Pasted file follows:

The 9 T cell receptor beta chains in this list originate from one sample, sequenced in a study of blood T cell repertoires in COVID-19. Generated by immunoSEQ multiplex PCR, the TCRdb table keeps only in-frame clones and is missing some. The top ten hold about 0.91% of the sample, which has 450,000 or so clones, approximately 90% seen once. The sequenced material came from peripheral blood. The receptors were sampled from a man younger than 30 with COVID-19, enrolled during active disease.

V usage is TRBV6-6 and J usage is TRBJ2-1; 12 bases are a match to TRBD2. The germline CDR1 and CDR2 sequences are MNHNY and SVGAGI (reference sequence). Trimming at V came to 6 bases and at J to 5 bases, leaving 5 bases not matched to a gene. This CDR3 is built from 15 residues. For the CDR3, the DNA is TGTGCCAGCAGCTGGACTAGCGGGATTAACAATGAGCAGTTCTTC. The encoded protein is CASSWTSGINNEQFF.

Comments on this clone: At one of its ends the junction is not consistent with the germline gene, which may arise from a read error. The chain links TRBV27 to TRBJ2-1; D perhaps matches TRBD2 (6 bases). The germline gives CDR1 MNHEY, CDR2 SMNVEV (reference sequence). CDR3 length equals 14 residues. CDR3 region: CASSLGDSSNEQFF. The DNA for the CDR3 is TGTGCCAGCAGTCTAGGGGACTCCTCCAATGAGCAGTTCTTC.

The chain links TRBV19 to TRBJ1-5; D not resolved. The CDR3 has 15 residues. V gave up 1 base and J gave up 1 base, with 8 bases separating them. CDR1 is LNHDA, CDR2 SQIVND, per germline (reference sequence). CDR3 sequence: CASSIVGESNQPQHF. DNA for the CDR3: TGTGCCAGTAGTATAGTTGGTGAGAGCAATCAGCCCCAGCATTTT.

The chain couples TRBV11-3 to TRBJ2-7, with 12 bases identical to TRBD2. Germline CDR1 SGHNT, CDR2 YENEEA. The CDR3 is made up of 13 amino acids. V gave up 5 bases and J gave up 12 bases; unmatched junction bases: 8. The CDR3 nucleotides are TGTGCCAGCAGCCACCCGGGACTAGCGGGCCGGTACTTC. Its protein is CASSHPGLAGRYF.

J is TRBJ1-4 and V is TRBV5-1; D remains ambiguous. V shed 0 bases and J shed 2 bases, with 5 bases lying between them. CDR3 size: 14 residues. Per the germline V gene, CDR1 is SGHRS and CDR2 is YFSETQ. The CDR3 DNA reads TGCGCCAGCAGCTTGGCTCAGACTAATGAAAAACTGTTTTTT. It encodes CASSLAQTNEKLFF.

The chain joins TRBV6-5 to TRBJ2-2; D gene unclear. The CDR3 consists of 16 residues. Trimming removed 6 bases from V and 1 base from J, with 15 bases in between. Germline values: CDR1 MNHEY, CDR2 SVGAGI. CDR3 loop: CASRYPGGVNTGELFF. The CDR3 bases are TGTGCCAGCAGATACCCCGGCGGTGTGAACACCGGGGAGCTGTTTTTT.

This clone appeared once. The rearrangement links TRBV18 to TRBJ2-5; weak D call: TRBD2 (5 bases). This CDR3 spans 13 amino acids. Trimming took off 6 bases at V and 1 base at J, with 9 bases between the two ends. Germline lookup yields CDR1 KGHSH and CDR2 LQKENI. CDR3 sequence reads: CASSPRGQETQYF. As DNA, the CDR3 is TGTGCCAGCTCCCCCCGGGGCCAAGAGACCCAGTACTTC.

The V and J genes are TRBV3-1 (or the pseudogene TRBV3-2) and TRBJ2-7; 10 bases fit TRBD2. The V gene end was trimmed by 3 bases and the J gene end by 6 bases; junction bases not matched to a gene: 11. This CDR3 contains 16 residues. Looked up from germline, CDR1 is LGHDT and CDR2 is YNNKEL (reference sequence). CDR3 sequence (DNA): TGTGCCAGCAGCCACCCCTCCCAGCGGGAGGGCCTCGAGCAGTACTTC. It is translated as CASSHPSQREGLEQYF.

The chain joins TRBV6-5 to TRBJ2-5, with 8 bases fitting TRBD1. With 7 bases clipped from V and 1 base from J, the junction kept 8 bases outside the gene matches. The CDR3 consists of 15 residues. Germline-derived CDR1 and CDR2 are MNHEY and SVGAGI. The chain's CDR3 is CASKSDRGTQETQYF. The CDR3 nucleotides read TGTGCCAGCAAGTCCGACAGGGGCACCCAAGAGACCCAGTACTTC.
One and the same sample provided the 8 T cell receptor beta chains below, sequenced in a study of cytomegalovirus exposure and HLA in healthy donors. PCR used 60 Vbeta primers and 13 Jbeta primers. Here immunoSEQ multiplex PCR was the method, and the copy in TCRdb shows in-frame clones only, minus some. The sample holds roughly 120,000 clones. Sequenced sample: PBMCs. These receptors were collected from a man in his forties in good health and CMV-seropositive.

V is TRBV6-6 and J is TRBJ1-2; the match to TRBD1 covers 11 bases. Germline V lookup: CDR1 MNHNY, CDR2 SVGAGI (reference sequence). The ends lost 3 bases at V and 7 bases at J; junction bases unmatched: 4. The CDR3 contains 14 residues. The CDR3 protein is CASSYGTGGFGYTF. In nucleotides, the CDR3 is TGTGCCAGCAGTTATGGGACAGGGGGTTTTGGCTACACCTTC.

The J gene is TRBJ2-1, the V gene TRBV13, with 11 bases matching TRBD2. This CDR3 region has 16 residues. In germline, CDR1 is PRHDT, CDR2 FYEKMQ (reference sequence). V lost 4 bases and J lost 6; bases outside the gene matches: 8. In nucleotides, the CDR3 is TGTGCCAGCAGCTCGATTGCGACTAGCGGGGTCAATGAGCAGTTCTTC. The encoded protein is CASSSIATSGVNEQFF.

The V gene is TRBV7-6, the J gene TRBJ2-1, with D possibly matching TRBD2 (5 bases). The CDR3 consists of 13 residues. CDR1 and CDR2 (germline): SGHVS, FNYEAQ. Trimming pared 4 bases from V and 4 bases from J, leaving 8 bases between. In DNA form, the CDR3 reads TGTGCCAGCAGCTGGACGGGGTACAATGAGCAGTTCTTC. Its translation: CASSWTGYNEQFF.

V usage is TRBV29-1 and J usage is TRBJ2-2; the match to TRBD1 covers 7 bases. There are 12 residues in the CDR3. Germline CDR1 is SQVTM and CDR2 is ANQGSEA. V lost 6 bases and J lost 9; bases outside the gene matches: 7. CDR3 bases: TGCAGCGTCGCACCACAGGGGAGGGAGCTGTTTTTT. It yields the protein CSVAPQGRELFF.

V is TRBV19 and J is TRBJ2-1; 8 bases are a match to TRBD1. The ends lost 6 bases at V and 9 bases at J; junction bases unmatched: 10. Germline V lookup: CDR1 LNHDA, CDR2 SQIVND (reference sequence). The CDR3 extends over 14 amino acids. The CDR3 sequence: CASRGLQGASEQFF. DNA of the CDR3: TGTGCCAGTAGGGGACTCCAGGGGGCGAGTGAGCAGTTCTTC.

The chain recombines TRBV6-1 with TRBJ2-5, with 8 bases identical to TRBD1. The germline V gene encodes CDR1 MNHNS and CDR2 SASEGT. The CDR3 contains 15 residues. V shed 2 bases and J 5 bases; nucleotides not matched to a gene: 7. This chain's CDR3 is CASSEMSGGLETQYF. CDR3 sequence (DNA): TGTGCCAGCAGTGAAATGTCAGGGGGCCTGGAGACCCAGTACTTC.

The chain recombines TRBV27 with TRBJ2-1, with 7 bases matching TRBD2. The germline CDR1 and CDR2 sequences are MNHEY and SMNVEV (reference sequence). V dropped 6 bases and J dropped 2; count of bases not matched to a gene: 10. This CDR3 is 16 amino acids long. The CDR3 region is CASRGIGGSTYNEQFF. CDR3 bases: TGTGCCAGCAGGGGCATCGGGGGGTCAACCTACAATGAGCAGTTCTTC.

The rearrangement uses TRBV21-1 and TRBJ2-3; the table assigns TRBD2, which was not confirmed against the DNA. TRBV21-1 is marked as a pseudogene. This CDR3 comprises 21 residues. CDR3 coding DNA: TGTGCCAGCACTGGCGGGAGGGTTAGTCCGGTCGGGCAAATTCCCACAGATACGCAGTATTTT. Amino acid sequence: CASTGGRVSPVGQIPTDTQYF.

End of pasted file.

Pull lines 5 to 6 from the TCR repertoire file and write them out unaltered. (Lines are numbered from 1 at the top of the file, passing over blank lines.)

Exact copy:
The chain couples TRBV11-3 to TRBJ2-7, with 12 bases identical to TRBD2. Germline CDR1 SGHNT, CDR2 YENEEA. The CDR3 is made up of 13 amino acids. V gave up 5 bases and J gave up 12 bases; unmatched junction bases: 8. The CDR3 nucleotides are TGTGCCAGCAGCCACCCGGGACTAGCGGGCCGGTACTTC. Its protein is CASSHPGLAGRYF.

J is TRBJ1-4 and V is TRBV5-1; D remains ambiguous. V shed 0 bases and J shed 2 bases, with 5 bases lying between them. CDR3 size: 14 residues. Per the germline V gene, CDR1 is SGHRS and CDR2 is YFSETQ. The CDR3 DNA reads TGCGCCAGCAGCTTGGCTCAGACTAATGAAAAACTGTTTTTT. It encodes CASSLAQTNEKLFF.